The obscurity of Nostradamus’ prophecies was quite deliberate; had he clearly and unambiguously foretold specific events which then failed to occur, his reputation as a seer would have been destroyed for ever. The film, however, would have us believe that he deliberately obscured his meaning in order to ward off the attentions of the Church, although in the sixteenth century attempts to foretell the future were not forbidden and, indeed, astrology was regarded as an intellectually respectable, and theologically permissible, science.
As might be clear from my opening paragraph, I personally do not believe that Nostradamus possessed a supernatural power to foretell the future. (Indeed, I do not believe that any human being possesses or has possessed such a power). In the original French, his verses have a certain surrealist inventiveness, but I have never seen any reason to attribute any other significance to them. This film, however, is quite openly made on the assumption that its hero did indeed possess prophetic gifts; I was left with the definite feeling that Roger Christian was asking me to accept that Nostradamus really was a man tormented by horrifying visions of the future and whose prophecies were intended as warnings to mankind of the fate that awaited them.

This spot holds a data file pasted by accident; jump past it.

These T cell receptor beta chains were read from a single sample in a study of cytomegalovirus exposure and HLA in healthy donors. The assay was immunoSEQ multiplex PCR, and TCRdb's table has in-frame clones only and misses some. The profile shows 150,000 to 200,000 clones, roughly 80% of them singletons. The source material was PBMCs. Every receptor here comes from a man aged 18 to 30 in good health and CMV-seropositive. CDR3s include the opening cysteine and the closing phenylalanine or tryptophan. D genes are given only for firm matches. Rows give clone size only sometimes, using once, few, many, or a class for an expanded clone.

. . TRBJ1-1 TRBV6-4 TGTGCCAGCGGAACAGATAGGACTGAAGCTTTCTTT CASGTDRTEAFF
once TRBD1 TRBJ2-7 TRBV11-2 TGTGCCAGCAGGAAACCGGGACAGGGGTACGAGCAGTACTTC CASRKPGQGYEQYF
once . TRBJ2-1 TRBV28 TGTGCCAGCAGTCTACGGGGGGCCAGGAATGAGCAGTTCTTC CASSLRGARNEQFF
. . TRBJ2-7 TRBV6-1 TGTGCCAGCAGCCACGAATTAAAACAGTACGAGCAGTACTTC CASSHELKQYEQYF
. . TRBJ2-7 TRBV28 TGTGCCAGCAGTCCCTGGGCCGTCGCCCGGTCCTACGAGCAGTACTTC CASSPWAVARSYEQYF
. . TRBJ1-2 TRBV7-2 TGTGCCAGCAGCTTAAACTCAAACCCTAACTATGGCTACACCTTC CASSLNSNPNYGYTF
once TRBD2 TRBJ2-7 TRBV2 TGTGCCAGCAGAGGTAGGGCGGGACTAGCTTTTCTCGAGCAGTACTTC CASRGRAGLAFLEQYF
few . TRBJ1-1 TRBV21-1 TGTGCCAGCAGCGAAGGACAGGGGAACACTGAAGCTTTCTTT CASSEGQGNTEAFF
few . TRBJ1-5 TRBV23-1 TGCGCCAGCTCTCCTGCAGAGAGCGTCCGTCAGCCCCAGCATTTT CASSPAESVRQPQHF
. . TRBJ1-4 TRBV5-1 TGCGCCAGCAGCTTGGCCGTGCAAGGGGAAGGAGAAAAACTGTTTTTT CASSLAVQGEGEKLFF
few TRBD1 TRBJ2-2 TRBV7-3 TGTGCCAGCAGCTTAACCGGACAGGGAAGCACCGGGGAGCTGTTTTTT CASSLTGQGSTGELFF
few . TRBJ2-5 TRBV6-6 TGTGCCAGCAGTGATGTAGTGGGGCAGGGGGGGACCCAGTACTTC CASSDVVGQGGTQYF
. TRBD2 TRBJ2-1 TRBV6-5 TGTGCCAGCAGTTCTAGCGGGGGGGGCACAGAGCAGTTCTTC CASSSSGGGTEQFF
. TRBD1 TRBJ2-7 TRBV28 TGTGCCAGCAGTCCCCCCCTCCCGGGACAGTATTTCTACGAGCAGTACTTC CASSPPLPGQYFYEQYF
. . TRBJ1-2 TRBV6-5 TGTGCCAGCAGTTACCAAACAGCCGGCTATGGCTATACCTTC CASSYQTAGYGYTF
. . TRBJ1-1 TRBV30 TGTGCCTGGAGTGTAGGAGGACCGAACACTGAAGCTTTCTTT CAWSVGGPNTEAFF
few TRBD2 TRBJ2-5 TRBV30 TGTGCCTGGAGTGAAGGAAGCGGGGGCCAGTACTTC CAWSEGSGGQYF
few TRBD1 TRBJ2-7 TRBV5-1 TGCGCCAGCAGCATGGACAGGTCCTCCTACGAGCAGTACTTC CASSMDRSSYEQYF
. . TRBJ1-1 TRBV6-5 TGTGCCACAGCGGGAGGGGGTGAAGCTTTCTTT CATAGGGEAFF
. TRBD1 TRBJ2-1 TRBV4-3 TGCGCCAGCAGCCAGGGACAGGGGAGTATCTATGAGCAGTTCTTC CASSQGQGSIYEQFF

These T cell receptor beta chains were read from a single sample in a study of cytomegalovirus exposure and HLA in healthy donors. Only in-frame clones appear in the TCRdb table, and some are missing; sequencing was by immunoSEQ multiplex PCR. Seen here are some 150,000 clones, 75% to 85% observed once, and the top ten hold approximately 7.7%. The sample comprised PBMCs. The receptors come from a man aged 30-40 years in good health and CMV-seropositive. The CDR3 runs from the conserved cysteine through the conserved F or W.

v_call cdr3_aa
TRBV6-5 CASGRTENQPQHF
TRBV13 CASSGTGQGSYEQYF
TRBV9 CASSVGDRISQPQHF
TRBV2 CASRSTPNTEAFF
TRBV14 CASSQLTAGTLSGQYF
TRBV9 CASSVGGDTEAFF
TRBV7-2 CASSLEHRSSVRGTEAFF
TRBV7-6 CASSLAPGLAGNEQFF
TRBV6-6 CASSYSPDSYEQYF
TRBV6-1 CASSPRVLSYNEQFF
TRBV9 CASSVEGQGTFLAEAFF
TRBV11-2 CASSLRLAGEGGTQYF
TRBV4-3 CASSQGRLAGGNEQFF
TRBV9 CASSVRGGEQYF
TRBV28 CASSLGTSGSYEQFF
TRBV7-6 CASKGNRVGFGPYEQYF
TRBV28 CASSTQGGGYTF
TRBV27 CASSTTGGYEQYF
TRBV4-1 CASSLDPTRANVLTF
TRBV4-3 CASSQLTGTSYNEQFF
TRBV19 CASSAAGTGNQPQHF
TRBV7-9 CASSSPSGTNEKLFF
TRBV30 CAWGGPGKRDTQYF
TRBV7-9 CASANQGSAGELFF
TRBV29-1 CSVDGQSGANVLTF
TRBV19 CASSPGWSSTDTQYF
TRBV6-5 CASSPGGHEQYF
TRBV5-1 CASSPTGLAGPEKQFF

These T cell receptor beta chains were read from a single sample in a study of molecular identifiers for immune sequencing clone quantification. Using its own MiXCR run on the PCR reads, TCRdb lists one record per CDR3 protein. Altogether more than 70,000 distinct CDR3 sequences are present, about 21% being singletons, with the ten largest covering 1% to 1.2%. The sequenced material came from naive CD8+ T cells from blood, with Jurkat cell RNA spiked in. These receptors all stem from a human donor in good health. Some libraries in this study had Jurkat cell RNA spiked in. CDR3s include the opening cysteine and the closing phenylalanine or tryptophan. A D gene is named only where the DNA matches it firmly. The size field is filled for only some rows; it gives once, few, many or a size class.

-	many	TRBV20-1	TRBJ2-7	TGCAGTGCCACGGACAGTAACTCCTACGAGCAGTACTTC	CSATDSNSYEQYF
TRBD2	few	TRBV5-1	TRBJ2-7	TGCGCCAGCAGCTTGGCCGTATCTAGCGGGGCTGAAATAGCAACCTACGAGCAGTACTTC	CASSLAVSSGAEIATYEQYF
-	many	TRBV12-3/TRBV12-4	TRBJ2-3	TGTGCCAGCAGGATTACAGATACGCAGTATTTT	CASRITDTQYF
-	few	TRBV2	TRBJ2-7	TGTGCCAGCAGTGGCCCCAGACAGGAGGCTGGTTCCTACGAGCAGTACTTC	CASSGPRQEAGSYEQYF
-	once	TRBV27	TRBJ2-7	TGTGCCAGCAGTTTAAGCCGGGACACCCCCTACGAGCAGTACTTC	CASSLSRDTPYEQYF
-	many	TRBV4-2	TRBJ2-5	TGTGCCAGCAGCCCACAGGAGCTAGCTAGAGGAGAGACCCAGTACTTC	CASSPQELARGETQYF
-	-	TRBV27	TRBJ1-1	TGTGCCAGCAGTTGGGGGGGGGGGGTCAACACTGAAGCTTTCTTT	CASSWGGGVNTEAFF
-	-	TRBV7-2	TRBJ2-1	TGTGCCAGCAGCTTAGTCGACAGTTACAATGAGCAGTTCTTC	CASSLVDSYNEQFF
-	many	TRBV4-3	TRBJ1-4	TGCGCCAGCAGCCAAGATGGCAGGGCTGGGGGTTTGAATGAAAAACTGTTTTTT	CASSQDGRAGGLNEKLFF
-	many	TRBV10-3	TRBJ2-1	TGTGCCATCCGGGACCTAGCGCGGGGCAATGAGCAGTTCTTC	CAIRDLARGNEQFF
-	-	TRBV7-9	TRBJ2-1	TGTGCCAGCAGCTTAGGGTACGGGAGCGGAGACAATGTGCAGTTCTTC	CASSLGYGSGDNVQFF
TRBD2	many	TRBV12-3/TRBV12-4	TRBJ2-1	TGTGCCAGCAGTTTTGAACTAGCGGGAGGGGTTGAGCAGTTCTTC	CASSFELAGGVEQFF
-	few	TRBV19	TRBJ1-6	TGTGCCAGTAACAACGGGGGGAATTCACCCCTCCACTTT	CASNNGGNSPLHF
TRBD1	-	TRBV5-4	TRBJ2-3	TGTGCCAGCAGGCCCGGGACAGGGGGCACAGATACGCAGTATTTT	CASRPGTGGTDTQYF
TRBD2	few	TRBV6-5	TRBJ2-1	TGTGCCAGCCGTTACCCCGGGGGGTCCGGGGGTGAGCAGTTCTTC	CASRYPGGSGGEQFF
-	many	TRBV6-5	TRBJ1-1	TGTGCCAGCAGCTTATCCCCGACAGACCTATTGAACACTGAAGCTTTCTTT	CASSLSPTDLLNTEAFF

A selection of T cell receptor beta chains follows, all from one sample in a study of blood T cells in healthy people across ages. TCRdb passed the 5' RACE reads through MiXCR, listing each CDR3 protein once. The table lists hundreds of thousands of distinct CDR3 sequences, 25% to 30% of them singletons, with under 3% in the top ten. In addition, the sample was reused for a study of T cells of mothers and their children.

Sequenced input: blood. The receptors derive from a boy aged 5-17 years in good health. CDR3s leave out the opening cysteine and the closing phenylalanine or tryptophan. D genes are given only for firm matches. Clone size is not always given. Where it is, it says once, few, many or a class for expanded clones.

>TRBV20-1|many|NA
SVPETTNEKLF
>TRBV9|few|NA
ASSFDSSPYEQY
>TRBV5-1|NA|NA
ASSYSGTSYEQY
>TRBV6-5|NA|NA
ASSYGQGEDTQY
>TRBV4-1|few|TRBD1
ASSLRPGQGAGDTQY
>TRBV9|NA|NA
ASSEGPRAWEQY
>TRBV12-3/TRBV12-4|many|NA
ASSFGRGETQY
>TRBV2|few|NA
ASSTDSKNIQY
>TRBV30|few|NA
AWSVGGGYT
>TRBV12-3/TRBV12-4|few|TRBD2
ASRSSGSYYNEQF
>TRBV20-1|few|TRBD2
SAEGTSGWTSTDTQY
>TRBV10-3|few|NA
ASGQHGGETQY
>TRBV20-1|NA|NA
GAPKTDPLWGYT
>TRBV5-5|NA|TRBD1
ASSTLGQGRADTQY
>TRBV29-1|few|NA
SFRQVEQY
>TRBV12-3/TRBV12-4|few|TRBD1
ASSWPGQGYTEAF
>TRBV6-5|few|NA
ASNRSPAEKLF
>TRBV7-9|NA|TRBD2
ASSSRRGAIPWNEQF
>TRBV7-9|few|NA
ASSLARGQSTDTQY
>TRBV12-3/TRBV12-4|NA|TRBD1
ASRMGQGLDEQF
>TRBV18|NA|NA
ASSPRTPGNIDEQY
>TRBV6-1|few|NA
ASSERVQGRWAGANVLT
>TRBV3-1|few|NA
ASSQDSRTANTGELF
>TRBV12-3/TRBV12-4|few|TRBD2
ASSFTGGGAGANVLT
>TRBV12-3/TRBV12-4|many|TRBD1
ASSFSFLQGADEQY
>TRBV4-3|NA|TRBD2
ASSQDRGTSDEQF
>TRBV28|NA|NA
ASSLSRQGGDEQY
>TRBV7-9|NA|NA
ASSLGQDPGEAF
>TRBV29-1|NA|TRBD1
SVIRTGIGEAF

Now I normally leave my scepticism about the supernatural at the cinema door; I have never, for example, allowed the fact that I do not believe in witchcraft to prevent me from enjoying the Harry Potter films. Suspension of disbelief, however, is something I find easier to accomplish in the context of a wholly fictional story than in the context of a biography of a real individual. Neither J K Rowling nor the makers of the “Potter” films are, after all, asking me to accept that witchcraft has any existence outside the realm of fiction, but when a film-maker asks me to give credence to the writings of a sixteenth-century charlatan I find it difficult to take his film seriously.